By Patti Atkins, Communications Consultant for Columbia Pacific CCO, for the Seaside Signal
Originally published August 28, 2018
Taking your teen to the doctor on a bright summer day may not be tops on your list. But healthcare providers say there are strong reasons for young people from 12 to 21 to come in once a year, even if they aren’t sick.
“Teens face social pressures,” said Misha Caldwell, PNP, nurse practitioner at Columbia Memorial’s Pediatric Clinic in Astoria. “At the annual visit, the provider checks in on their emotional, as well as physical, health.”
An adolescent well care visit covers a lot of ground:
Parents can think of this annual visit as an opportunity to get some outside support.
“When healthcare providers review health risks with teens, they are talking about many behaviors that worry parents,” said Caldwell, such as substance use, sexual behavior, mood, suicide prevention or gun safety, as appropriate, as well as school performance and future life plans. What teens hear from their healthcare provider is that these choices can have important consequences.
At age 15, Oregon teens have medical confidentiality. That means they can talk confidently to a clinician without a parent in the room.
“This is a chance for teens to ask questions they might be more comfortable asking their primary care clinician than a teacher or parent,” said Caldwell. “We may talk to them about bullying, healthy relationships, sleep and screen use, substance use and family planning.”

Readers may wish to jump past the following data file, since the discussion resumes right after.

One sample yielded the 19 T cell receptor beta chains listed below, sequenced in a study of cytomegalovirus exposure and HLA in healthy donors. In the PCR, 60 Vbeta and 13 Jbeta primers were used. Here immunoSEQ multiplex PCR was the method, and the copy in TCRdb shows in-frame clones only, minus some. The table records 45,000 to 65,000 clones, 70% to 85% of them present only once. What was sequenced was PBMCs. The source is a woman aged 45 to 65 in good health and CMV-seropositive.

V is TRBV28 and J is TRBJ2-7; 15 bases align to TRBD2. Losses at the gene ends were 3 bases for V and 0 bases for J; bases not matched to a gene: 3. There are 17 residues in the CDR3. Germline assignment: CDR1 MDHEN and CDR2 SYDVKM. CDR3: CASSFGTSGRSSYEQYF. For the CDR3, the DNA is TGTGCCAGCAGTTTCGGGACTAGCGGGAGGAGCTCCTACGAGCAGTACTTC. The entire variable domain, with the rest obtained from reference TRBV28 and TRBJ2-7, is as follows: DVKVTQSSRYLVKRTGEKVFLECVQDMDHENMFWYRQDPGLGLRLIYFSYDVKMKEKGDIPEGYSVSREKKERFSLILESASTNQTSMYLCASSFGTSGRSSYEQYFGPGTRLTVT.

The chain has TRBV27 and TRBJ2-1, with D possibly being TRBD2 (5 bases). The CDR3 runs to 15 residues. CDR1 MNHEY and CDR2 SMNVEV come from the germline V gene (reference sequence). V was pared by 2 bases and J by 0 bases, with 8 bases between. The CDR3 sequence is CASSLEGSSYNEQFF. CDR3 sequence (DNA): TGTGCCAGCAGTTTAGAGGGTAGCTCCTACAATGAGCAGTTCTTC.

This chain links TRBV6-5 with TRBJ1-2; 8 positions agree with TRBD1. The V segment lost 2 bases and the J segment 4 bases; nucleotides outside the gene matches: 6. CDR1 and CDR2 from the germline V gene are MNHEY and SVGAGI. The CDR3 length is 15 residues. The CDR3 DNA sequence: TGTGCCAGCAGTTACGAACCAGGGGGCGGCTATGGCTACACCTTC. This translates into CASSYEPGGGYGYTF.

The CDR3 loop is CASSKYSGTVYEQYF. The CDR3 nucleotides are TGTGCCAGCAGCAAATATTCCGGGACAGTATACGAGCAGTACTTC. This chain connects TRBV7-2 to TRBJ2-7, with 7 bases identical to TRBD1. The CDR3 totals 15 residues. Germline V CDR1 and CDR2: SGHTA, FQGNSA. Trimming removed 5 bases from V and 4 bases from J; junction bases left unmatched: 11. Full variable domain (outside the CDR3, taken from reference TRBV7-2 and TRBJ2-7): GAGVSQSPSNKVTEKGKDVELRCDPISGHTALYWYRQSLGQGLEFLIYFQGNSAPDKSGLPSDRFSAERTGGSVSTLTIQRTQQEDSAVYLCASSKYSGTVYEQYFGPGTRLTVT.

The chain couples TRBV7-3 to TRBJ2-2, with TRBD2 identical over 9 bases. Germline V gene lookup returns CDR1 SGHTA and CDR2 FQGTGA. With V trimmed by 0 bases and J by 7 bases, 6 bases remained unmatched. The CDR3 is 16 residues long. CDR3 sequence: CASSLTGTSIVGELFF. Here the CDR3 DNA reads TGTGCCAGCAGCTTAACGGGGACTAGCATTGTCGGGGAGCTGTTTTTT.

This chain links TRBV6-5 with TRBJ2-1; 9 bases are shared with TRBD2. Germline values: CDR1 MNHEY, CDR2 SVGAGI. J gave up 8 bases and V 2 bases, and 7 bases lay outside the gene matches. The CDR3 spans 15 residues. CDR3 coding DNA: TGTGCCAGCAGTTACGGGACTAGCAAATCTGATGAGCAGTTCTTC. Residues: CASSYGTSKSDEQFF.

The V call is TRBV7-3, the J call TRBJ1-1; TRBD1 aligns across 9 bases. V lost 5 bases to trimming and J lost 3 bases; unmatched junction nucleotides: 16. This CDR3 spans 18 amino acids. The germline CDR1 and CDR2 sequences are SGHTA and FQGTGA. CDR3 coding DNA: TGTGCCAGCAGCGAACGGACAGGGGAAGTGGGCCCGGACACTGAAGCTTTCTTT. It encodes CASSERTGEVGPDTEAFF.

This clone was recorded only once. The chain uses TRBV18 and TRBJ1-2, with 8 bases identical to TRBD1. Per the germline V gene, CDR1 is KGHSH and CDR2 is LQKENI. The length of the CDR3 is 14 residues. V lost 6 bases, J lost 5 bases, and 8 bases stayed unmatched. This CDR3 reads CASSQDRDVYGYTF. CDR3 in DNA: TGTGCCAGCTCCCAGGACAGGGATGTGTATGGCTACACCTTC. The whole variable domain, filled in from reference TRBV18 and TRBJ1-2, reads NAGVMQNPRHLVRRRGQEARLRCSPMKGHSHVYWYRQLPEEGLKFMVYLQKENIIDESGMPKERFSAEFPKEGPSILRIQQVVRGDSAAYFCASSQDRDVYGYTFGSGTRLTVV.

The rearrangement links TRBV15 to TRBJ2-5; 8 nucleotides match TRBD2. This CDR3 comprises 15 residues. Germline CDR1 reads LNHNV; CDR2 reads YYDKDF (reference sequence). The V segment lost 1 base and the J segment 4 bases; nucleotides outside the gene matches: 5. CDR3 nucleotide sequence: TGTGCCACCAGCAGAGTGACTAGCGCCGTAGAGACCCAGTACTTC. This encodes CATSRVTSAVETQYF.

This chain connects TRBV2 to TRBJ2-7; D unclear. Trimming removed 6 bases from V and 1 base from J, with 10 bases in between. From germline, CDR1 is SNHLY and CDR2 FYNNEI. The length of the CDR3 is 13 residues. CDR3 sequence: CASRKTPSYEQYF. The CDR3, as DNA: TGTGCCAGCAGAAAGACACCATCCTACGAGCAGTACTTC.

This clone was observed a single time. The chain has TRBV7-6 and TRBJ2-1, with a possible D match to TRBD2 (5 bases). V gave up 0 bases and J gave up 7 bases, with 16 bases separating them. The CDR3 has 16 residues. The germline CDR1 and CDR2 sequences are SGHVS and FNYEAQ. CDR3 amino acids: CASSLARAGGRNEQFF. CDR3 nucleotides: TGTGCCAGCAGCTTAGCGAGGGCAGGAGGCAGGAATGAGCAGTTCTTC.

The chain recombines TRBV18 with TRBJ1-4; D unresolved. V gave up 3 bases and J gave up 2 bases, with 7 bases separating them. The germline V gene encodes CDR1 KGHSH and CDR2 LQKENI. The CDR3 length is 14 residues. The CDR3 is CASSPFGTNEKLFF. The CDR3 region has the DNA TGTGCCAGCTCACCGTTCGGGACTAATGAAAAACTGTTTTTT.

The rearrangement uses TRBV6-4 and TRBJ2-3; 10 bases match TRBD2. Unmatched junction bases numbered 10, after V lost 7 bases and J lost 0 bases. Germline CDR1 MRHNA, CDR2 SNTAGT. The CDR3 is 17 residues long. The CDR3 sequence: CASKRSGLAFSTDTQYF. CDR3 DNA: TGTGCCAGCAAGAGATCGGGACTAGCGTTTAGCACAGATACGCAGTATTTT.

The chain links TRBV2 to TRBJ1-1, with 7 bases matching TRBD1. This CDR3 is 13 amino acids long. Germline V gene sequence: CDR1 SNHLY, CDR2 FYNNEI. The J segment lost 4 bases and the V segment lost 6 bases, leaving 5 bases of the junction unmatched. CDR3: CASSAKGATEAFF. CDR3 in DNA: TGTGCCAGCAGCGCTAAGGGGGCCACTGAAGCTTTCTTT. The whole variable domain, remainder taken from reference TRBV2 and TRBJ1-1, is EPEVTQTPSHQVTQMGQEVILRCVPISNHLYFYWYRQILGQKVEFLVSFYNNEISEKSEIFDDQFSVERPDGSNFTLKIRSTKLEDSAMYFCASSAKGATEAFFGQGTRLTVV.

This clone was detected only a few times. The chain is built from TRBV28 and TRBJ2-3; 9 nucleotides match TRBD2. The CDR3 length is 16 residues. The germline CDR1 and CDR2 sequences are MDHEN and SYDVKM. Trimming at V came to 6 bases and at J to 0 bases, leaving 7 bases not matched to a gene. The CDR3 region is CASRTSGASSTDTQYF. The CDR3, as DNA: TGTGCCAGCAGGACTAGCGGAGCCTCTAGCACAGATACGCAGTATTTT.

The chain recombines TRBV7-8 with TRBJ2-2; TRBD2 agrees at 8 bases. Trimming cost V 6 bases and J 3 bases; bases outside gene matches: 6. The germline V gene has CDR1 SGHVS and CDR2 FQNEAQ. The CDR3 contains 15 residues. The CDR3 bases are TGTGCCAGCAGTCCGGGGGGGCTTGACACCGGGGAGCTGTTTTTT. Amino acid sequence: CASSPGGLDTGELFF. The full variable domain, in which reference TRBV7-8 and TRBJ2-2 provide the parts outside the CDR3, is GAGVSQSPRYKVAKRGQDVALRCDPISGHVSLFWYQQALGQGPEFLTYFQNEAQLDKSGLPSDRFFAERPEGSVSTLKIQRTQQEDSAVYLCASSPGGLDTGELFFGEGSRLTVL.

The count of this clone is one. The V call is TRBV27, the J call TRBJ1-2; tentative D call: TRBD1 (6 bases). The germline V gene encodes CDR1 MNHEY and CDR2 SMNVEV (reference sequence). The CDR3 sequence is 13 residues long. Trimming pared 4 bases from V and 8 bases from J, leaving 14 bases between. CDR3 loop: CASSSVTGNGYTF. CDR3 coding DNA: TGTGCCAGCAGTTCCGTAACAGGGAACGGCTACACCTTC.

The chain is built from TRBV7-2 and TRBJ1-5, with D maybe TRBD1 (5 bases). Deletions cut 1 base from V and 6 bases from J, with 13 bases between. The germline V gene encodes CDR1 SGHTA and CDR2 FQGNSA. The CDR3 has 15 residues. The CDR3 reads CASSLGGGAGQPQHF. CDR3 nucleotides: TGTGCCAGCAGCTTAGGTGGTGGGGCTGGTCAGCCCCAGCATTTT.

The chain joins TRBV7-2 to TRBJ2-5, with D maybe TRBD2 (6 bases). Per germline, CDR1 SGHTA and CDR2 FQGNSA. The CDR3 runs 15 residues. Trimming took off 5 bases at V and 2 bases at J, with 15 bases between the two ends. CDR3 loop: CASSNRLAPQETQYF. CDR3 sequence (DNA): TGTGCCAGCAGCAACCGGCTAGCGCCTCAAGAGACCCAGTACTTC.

Let the healthcare provider know if your teen participates in sports. The annual adolescent well care visit covers everything that a typical sports physical covers, and more.
Almost everyone with health insurance gets a no-fee annual wellness visit, including Oregon Health Plan members.
As teens are transitioning to adulthood, the changes and challenges are huge. Young people benefit from having a trusted non-parental adult in their life. That may be a teacher, coach or a favorite relative.
And on a sunny summer day, that trusted voice could be their primary care provider.
Columbia Memorial Hospital’s Pediatric Clinic provides healthcare for Columbia Pacific CCO members who are on the Oregon Health Plan. Established in September 2012, Columbia Pacific CCO coordinates health services for more than 25,000 Oregon Health Plan members in Columbia, Clatsop and Tillamook counties. You can learn more about Columbia Pacific CCO’s services on their website at colpachealth.org or on Facebook at @ColumbiaPacificCCO.
Talk to a nurse on the CMH COVID-19 Community Hotline at 503-338-4699. This hotline is open Monday through Friday, 9 a.m. to 5 p.m.
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Media Contact: Nancee Long, 503-338-4504
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